“I was ready to find some relief.“
The words are familiar to any veteran with PTSD, traumatic brain injury, chronic pain, or depression.
For former explosive ordnance disposal (EOD) specialist Jeff Haugland, relief from the constant physical pain of spinal injuries; frequent, crippling migraines; and trouble sleeping initially came in the form of a bottle of Jameson.
When he opened up about the challenges he faced to his friend and fellow EOD veteran Sam Peterson, he found Sam had a similar story. Both men had close encounters with suicide, and they also lost a mentor to suicide.
“We were sick of watching our brothers and sisters killing themselves,” Sam said, “We knew that no one else was going to solve this problem the way we could solve this problem.”
And though they were veterans watching other veterans struggle, they knew that the problem was much, much bigger than the military community. Suicide is the second-most common cause of death for all Americans ages 15 to 34, and it’s in the top five causes of death for Americans ages 10 to 54.
“This is an absolute epidemic that is not being addressed the right way,” Jeff said.
They had both seen first-hand how the current treatments were failing. “I had been treated by the traditional medical system; I had been given prescription after prescription, trying to balance out my neurochemistry, and they didn’t work. They made everything worse,” Sam said.
Sam and Jeff turned themselves into human guinea pigs, looking for and testing out alternative therapies that could create long-term, positive mental health outcomes.
The nonprofit they formed, the Denver-based Invictus Project, focuses on using diagnostics to assess the brain and body, followed by a standard treatment protocol of ketamine infusions, stem cell therapy, hyperbaric oxygen therapy, and intranasal diluted insulin. Once the immediate mental health crisis has been addressed, the protocol calls for psychotherapy and lifestyle modifications to facilitate long-term wellbeing.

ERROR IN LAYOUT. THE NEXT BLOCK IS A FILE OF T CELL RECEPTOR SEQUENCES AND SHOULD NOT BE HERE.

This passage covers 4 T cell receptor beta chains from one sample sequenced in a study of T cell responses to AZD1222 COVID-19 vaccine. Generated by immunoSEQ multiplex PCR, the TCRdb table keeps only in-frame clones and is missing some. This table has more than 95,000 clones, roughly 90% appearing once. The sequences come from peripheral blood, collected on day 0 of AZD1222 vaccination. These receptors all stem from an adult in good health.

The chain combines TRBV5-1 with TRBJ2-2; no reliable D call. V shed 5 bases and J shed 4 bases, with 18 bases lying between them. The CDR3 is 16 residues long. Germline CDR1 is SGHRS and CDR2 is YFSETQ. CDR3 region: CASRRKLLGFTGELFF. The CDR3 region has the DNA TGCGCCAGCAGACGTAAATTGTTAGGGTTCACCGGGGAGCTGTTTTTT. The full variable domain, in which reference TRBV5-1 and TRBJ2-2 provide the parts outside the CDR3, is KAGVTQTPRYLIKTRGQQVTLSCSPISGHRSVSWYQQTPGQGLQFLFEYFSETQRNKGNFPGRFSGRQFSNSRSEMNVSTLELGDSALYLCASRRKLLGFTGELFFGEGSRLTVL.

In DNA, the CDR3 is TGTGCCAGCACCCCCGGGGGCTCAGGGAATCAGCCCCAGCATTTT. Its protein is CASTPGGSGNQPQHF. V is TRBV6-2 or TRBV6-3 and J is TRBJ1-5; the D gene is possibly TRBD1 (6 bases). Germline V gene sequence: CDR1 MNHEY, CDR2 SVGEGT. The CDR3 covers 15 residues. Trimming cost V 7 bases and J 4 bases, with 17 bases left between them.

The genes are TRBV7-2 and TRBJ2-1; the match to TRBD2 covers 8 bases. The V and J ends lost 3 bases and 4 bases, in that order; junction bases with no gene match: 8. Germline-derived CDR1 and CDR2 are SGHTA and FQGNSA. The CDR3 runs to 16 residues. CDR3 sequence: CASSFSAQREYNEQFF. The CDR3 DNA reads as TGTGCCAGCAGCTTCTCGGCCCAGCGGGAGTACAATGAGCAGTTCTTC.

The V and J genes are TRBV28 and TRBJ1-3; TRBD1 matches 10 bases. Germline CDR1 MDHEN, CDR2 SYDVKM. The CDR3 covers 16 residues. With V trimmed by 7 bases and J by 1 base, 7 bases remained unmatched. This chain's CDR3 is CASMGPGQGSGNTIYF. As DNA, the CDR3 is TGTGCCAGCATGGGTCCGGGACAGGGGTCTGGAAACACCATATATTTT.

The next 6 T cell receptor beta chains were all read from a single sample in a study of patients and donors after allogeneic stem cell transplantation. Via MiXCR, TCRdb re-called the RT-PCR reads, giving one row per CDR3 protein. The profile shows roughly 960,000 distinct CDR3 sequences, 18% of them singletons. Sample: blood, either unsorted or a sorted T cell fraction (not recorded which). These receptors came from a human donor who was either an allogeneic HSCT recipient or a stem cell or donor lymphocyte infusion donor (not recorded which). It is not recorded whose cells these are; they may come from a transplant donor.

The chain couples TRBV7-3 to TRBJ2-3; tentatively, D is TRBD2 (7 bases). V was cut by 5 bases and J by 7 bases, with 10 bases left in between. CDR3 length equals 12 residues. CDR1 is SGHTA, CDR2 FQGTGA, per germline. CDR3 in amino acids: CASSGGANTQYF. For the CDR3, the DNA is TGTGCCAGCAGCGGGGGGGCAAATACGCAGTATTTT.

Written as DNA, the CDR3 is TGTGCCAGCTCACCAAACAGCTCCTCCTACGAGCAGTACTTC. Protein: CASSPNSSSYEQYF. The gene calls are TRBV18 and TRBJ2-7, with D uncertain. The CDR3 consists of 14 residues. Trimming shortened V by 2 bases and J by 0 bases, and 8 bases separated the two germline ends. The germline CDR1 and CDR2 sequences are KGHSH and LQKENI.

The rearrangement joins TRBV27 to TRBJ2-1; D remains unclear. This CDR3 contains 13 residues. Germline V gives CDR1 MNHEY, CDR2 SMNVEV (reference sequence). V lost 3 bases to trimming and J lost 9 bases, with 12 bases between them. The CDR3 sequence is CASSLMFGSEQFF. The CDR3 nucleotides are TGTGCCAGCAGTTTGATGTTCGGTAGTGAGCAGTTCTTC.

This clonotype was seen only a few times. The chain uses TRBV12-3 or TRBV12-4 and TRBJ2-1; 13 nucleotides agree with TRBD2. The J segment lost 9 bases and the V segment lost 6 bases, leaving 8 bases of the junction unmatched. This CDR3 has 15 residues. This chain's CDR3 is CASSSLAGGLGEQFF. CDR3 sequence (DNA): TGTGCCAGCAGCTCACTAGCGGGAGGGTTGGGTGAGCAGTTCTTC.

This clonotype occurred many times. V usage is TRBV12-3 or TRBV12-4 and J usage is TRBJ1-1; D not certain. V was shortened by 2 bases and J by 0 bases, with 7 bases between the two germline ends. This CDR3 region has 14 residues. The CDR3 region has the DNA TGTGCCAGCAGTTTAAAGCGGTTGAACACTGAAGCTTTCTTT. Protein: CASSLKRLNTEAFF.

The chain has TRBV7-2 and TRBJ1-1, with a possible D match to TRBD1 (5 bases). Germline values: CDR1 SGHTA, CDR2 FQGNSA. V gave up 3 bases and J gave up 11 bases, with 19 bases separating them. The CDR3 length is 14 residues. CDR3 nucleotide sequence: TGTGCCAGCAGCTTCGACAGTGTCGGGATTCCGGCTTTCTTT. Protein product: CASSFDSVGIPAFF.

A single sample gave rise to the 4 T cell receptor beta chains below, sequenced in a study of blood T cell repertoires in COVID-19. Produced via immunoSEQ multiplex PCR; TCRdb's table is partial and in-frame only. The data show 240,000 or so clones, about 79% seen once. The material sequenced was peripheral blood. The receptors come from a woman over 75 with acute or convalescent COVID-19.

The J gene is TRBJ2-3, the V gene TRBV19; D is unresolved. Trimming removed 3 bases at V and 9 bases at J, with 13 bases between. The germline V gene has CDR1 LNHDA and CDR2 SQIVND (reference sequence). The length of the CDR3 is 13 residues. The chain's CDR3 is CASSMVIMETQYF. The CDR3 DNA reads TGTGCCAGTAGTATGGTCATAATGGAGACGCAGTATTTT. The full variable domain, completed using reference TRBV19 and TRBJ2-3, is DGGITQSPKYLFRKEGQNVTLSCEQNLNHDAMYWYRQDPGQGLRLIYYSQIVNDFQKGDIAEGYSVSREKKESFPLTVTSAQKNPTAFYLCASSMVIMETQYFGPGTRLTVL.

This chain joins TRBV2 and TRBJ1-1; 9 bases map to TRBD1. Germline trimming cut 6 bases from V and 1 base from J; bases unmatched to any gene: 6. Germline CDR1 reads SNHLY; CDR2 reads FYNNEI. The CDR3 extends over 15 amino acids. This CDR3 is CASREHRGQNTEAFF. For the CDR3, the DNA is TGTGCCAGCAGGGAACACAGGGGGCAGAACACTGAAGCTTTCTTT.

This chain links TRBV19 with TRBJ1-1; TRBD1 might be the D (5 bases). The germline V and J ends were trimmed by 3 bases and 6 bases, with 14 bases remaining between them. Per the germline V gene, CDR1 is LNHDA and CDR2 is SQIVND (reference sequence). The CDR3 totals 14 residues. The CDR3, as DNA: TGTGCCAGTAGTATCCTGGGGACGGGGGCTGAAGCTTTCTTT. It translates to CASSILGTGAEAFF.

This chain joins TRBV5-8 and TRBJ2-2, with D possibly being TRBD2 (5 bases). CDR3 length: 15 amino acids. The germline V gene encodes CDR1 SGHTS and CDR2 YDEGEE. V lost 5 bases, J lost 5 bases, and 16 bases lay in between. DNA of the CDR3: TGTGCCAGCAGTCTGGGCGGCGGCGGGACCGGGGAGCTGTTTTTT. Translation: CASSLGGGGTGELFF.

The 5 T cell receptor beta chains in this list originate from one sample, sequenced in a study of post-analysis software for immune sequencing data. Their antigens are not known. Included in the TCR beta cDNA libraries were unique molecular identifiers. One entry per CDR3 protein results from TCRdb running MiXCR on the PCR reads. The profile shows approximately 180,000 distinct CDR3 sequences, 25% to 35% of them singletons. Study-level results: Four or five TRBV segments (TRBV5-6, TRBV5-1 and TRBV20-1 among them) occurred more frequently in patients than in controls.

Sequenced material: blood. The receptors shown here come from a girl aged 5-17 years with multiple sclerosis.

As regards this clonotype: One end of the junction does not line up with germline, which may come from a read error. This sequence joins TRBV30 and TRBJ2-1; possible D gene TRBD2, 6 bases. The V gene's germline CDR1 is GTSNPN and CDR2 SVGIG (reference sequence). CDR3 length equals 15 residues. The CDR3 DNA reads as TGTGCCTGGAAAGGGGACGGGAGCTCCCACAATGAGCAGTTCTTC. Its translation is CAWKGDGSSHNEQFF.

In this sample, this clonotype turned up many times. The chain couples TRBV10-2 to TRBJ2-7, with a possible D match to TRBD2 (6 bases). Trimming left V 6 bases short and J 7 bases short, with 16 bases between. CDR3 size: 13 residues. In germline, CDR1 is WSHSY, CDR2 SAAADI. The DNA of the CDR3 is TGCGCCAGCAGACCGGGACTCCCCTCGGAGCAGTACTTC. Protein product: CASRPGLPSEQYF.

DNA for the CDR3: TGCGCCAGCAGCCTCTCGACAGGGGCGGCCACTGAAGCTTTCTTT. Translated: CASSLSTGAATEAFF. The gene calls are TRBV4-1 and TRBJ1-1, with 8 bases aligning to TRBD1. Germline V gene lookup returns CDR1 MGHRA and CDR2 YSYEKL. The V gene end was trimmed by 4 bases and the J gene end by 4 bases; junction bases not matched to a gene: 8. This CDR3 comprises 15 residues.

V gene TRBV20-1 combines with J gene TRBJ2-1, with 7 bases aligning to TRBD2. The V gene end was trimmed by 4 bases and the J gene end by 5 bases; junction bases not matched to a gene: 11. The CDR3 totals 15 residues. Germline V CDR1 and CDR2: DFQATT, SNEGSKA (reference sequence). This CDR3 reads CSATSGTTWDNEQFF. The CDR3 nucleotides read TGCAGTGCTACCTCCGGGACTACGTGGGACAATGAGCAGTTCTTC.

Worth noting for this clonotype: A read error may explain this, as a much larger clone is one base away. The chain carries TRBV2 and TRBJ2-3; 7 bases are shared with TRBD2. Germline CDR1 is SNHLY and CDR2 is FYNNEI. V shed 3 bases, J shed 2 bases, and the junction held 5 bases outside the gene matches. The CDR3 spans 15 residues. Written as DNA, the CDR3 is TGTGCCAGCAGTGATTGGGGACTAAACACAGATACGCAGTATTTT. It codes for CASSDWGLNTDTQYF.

Ketamine, an anesthetic and psychedelic, has been emerging as a treatment for depression, and has been found particularly useful in people with moderate to severe, treatment-resistant depression. One of the benefits of ketamine, beyond its ability to help people who haven’t been helped by traditional antidepressants, is that it doesn’t just relieve symptoms when the drug is in the body; it actually causes the brain to regrow connections.
“I like to say it’s like hitting control-alt-delete for your brain,” Jeff said.
Now, Sam and Jeff are raising funds to put veterans through their treatment protocol and gather data on the outcomes. They aim to use their pilot study to change how the DoD treats active-duty soldiers and how the VA treats veterans with PTSD, TBI, and depression. In addition to their nonprofit, the team has a for-profit arm offering the same services, Invictus Health, Inc, which recently won a DoD SBIR award to treat active duty service members.
Eventually, they hope to change the standard of care for everyone with mental health issues, including civilians.
“I believe everything happens for a reason,” Sam said. “This is the reason we weren’t able to pull the trigger. It’s our job to fix this problem.”
If you or someone you know is experiencing suicidal thoughts, call the National Suicide Hotline at 1-800-273 TALK (8255). If it’s an emergency, call 911.